There are two deficiencies with the utility irons that are currently manufactured. First, utility irons fail to utilize a face design in which the face of the golf club head has different thicknesses. A spring-like or trampoline effect occurs when the face flexes inward upon initial contact with the golf ball and flexes outward as the ball loses contact with the face generating a higher initial velocity of a golf ball than if the face did not flex. The amount that the face of a golf club flexes is measured by the Coefficient of Restitution (COR). The higher the COR, the more flex the face will have and therefore the greater the initial ball velocity will be. To increase the COR in irons, some manufactures have developed a variable face thickness in which the back side of the face is dome shaped so that the face is thicker in the middle. However, this design is inefficient because it reinforces areas unnecessarily, which both decreases the COR and prevents that weight from being distributed to either increase the moment of inertia or to lower the center of gravity. The second deficiency of current utility irons is that the center of gravity of most utility irons is still too high for some golfers to effectively use these clubs. Because it is necessary to maintain an effective swing weight of a golf club, it is impractical to simply attach a large weight across the entire sole of the golf club. This invention provides an innovative solution to both of these problems.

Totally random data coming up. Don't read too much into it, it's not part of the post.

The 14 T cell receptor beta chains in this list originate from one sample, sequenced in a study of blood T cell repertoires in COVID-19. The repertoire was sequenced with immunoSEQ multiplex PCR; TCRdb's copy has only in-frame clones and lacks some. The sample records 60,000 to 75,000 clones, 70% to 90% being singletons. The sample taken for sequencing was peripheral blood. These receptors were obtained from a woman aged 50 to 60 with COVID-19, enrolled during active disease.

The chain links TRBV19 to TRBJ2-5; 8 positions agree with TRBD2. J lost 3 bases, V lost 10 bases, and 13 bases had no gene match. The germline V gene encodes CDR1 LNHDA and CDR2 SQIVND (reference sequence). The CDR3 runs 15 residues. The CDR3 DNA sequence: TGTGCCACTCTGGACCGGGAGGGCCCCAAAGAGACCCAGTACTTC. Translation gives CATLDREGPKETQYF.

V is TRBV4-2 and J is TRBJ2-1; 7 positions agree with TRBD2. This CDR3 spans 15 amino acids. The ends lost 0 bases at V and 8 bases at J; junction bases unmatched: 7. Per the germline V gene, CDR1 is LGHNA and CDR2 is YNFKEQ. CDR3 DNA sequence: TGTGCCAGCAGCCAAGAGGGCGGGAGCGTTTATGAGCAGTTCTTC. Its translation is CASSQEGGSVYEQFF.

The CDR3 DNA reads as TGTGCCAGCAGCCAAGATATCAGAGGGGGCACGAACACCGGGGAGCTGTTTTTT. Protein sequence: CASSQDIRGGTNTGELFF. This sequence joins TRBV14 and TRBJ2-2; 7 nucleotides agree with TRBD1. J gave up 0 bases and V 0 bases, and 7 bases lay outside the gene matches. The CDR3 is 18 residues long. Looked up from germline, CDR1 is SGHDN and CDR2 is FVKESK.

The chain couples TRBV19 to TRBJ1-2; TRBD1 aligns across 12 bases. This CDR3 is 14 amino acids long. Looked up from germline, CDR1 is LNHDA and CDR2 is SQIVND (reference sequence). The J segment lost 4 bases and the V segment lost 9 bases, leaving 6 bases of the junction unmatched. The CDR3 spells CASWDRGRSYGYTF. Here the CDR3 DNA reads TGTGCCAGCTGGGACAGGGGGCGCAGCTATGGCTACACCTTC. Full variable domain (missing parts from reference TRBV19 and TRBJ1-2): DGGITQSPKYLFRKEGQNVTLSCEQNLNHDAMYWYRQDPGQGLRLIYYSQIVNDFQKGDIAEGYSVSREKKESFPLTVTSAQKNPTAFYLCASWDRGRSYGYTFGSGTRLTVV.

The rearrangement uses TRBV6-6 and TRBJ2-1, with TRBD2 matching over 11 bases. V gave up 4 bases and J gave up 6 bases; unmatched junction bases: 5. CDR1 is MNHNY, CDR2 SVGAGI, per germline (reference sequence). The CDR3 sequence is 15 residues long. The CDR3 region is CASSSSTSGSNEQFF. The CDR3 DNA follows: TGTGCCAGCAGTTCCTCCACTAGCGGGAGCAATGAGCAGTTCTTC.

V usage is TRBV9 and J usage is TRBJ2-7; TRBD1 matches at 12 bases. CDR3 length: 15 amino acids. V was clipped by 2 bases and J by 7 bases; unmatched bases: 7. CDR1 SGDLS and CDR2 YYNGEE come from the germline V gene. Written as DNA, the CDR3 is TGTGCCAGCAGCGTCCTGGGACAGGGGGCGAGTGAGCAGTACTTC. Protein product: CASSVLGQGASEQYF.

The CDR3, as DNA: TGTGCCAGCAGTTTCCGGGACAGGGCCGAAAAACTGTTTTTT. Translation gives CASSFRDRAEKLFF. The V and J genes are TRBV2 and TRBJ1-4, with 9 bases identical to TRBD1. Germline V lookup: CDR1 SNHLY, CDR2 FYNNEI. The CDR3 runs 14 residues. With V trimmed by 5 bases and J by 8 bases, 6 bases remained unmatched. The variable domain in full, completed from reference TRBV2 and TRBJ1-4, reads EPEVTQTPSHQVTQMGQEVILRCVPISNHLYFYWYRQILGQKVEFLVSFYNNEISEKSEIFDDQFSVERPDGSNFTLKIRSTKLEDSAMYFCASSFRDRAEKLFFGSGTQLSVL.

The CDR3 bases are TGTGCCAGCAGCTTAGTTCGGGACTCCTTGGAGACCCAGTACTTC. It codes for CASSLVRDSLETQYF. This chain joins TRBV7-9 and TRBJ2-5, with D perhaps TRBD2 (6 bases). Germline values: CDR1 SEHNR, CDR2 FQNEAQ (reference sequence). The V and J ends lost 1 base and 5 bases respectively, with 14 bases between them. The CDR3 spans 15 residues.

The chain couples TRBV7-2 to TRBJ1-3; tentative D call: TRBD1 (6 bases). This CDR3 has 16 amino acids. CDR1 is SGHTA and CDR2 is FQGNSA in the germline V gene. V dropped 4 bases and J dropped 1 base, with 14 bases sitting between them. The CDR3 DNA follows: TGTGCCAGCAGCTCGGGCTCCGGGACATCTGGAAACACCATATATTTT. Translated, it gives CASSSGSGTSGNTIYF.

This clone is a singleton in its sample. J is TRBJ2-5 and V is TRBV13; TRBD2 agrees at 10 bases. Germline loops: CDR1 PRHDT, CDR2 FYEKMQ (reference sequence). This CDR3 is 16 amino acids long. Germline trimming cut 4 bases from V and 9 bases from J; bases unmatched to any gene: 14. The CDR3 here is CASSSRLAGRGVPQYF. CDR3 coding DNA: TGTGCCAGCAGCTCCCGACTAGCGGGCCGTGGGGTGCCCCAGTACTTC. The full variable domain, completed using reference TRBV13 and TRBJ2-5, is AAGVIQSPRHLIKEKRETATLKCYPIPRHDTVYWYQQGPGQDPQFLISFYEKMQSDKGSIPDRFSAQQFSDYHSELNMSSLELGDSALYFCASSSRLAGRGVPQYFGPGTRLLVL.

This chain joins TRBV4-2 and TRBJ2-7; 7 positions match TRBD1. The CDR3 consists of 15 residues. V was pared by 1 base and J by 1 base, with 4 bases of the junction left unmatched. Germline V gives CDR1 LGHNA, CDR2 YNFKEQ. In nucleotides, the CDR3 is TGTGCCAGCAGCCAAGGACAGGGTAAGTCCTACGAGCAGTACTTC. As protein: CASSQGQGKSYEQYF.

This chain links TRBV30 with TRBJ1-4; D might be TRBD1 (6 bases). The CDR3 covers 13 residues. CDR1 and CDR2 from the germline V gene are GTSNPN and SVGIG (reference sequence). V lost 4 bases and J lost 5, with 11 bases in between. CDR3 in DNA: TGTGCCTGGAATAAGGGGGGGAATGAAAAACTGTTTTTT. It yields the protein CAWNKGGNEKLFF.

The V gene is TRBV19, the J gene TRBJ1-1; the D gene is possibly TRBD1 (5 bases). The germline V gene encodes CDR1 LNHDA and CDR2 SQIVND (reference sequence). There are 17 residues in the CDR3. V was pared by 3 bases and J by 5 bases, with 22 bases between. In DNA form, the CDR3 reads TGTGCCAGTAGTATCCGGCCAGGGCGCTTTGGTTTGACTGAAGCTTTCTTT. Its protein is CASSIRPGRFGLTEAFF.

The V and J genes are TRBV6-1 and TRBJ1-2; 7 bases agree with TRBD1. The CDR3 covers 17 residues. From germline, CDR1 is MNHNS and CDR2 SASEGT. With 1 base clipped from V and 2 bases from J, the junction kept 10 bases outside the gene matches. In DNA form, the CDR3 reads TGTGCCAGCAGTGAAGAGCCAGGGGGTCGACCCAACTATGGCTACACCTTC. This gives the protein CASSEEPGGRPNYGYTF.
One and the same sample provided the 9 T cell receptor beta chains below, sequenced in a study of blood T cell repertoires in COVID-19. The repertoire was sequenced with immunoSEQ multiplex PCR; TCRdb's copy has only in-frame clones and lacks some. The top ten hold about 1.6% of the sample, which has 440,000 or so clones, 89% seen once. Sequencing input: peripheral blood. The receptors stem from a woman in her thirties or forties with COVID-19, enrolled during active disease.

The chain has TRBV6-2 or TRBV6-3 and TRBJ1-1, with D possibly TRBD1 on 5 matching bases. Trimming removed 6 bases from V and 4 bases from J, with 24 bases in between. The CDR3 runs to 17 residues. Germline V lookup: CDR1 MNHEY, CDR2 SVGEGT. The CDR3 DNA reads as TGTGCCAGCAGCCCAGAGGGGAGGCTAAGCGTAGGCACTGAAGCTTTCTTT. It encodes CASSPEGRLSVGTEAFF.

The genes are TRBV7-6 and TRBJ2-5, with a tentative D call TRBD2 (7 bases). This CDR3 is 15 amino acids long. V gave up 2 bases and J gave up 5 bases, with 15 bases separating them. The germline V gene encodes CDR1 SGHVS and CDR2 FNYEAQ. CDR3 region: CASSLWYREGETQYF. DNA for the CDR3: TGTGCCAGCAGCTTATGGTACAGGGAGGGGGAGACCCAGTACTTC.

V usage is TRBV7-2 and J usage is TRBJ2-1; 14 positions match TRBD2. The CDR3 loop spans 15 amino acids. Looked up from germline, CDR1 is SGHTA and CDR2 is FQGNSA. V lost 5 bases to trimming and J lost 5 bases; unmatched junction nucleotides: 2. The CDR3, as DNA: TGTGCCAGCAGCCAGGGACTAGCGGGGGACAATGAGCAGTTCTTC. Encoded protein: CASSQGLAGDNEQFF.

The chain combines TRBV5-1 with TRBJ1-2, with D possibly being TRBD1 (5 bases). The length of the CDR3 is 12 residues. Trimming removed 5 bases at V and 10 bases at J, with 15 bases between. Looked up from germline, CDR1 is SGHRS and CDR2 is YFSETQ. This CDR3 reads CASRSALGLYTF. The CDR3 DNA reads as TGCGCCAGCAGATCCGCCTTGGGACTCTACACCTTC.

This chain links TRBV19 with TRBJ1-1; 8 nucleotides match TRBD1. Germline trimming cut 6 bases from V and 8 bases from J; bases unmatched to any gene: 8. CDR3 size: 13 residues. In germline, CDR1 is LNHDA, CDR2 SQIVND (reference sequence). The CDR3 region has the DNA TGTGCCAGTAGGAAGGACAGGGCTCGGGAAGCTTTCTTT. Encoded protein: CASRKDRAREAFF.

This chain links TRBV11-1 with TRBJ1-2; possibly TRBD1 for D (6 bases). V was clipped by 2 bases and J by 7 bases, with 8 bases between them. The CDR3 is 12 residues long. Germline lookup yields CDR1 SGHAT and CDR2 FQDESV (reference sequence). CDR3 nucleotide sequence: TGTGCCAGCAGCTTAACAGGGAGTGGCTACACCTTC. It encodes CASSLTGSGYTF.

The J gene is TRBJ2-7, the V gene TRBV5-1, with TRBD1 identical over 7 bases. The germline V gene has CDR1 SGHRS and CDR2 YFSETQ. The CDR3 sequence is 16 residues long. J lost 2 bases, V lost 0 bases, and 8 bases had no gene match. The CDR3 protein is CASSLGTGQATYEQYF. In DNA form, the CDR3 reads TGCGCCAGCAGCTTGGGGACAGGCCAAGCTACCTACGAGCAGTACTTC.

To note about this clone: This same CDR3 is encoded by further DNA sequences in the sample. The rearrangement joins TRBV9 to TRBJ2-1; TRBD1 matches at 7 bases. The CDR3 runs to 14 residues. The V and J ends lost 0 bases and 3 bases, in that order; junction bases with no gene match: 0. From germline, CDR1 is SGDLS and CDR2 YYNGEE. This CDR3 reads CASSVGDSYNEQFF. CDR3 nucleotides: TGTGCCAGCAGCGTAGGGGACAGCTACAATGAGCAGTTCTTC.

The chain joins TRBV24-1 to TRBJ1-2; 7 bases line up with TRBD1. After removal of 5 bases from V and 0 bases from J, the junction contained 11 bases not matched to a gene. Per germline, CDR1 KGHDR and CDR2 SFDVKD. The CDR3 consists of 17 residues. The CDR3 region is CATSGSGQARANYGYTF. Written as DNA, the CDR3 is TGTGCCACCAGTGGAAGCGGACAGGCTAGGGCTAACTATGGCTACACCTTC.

The invention contemplates a novel and improved golf club head. The present invention is an improvement over prior art by providing a golf club head with a hollow interior and a weighting element attached to the periphery of the back of the golf club head to lower its center of gravity.